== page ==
A simple method is to type the German characters and then cut and paste them into your own document.  This website allows you to do that for German as well as other languages:


French.  Corresponding web sites for French special characters:


Other Languages.  These websites include information on how to view foreign language web pages and tips for typing special characters:

Military Dictionaries

Click here for information about translating Sütterlin and Fraktur German Scripts

British Military Terminology (War Department: May 1943) (7 MB)

Acronym and Abbreviation Finders.  Although most of terms on these websites are from the modern era, many of today’s acronyms and abbreviations have their origins in the World Wars.

On-Line Conversion Calculators and Tools

Military Map Symbols

WWII-era field manual of the US Army.
US Army manual with the NATO symbology commonly used in modern military history maps.
German and Air Force Map Symbols from World War II Armed Forces – Orders of Battle and Organizations:
Good reference for reading Soviet WWII maps.
Two-part article published in the US Army Field Artillery Journal in 1942-43 that explains the basics of foreign maps and map terms, and includes many examples of foreign maps:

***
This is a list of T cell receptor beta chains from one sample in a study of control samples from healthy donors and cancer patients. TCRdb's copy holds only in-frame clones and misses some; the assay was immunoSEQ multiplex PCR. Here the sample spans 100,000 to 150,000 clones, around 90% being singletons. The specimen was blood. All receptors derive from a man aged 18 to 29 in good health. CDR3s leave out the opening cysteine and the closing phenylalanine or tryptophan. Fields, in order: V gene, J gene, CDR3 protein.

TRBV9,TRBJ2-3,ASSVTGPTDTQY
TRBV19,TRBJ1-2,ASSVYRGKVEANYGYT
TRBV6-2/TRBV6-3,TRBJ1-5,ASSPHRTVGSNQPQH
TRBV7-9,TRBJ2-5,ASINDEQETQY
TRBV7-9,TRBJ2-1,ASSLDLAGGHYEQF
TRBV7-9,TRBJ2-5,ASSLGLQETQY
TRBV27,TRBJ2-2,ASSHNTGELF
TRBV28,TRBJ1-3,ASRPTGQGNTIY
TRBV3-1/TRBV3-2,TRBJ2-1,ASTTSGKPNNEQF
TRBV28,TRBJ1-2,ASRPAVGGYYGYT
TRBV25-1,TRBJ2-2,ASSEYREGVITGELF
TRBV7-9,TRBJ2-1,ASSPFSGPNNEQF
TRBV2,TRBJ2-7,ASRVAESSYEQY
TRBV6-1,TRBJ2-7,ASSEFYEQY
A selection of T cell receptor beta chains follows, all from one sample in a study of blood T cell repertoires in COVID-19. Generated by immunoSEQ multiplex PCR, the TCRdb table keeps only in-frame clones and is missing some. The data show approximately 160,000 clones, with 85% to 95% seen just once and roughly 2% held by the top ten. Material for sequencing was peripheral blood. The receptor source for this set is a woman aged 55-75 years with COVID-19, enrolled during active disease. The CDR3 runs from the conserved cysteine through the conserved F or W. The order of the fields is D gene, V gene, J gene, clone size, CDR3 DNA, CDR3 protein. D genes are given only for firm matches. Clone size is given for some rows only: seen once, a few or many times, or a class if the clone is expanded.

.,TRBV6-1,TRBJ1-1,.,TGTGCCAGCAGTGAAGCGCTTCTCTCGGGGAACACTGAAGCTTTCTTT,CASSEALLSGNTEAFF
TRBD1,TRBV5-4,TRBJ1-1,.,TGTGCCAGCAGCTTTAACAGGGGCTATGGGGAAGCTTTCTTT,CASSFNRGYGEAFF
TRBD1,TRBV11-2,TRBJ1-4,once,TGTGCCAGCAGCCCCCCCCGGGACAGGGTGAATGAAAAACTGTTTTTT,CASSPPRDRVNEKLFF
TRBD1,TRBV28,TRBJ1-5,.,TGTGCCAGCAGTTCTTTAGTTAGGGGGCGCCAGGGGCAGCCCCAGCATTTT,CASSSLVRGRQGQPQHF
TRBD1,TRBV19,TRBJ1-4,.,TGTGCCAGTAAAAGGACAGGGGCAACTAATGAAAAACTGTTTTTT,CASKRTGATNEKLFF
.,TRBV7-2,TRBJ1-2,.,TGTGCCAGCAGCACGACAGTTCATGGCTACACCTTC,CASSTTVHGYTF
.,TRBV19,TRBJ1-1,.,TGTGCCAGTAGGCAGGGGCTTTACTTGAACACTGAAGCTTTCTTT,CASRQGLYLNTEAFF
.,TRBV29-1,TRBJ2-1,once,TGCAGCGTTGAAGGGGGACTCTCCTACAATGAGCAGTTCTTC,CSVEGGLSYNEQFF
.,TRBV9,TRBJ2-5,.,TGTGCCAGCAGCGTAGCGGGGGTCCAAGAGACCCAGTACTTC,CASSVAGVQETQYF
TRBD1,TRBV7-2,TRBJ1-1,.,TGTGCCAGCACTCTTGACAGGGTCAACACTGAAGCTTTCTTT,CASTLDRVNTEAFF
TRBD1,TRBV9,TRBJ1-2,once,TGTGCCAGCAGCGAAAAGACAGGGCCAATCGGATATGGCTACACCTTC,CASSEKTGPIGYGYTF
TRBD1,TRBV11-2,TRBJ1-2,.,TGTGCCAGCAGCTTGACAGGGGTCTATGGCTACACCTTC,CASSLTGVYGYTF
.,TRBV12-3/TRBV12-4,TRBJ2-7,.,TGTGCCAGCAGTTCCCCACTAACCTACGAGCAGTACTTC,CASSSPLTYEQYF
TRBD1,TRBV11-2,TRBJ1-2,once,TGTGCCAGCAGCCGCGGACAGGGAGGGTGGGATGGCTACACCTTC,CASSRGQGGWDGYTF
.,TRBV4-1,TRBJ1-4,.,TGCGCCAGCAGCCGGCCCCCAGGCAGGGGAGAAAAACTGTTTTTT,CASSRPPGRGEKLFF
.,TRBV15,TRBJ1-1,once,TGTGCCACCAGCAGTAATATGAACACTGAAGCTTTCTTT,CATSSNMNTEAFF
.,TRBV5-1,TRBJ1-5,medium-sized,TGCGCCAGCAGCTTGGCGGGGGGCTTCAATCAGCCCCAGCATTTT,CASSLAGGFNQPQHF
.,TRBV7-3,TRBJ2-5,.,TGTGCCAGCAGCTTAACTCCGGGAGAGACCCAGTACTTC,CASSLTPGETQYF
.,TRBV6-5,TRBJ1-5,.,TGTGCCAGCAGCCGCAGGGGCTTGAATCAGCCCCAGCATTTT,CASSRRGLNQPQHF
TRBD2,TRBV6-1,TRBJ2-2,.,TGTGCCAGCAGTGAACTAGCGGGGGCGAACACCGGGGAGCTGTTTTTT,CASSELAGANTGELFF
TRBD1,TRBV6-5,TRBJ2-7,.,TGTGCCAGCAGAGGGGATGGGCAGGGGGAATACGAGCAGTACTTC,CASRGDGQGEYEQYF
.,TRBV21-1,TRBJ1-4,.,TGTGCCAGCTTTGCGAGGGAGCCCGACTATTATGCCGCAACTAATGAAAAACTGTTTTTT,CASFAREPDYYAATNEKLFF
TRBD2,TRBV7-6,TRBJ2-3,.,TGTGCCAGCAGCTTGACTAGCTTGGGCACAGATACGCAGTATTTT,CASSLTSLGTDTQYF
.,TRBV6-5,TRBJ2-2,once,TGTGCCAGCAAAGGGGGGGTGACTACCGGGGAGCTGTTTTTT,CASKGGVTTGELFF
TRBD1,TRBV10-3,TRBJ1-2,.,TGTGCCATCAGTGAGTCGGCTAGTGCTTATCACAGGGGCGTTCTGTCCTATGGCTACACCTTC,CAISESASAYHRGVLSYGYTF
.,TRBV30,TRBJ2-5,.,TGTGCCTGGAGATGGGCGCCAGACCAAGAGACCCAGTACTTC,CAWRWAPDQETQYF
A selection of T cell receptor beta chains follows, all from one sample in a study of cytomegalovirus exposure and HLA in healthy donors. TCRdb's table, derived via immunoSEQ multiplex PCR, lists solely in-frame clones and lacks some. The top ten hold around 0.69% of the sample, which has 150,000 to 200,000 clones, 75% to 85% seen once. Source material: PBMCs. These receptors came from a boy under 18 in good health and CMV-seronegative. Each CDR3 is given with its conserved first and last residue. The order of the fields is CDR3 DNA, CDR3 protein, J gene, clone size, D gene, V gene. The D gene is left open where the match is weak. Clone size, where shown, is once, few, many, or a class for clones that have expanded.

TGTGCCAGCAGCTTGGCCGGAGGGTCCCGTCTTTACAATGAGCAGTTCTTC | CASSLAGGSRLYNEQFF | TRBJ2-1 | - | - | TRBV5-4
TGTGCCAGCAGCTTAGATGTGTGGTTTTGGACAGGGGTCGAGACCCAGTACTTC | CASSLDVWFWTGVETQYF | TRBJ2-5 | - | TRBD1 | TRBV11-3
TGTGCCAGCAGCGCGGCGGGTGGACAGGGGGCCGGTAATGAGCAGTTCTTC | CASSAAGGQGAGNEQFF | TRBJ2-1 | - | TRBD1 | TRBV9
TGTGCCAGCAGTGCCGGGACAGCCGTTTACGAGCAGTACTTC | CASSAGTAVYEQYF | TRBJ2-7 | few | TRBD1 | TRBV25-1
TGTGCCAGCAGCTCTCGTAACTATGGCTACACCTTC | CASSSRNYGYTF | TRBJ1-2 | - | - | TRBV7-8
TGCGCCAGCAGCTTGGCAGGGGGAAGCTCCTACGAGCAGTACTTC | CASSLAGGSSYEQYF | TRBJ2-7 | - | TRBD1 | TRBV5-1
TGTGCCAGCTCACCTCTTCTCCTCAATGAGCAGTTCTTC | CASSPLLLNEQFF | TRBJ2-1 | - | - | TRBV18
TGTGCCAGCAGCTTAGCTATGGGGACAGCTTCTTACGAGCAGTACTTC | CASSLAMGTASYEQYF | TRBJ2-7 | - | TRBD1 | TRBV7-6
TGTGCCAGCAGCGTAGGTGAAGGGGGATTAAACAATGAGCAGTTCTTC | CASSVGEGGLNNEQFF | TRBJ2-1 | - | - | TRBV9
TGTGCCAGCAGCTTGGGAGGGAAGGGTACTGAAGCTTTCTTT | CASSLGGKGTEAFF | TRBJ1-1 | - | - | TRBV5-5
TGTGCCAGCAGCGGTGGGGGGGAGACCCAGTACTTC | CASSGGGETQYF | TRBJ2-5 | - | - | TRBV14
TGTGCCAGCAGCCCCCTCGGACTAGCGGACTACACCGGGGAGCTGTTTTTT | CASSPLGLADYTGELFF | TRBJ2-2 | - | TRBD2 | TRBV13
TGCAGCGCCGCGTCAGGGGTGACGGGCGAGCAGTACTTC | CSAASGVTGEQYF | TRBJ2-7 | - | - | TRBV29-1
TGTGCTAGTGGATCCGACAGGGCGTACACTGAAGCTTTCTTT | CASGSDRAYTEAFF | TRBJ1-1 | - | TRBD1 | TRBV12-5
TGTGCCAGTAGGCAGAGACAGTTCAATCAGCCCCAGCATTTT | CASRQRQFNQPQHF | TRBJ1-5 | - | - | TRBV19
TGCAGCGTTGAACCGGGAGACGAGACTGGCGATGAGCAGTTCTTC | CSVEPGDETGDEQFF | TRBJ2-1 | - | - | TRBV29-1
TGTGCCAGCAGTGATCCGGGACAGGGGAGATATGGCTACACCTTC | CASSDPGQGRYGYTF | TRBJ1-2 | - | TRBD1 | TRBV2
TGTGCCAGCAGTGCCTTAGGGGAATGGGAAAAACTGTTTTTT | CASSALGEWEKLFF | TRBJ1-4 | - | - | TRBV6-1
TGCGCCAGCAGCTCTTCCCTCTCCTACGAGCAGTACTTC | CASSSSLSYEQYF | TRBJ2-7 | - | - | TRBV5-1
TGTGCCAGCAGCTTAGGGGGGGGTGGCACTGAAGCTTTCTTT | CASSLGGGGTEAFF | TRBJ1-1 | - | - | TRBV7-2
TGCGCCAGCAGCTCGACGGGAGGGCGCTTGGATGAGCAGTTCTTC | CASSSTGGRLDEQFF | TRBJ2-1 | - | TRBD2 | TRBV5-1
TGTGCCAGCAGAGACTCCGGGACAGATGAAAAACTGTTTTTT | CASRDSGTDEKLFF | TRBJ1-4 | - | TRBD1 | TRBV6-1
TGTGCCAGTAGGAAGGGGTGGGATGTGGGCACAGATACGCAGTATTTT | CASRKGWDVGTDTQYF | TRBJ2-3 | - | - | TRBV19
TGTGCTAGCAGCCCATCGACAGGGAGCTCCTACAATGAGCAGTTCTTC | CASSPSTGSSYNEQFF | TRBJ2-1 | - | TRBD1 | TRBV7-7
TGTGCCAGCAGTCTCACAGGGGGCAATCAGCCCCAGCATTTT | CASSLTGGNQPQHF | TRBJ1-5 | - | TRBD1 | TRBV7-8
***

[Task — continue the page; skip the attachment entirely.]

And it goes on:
Geography and Terrain Analysis

A good primer on the impact of geographic features on military operations.
Terrain has a significant effect on military planning and operations. Analysis of a battle is incomplete without examination of the terrain. This manual has some useful techniques in chapters 5 and 6.
An interesting pamphlet published by the US Army in 1917 about making topographic maps.  Officers were expected to draw their own maps for planning operations.  Contains many helpful techniques for making maps.
If you are looking for aerials views of sites in France try the French version of Google Earth.  While limited to imagery over France and its territories, Goportail's resolution is better than Google Earth, and it has some interesting features to include overlaying the aerial imagery with topographic maps.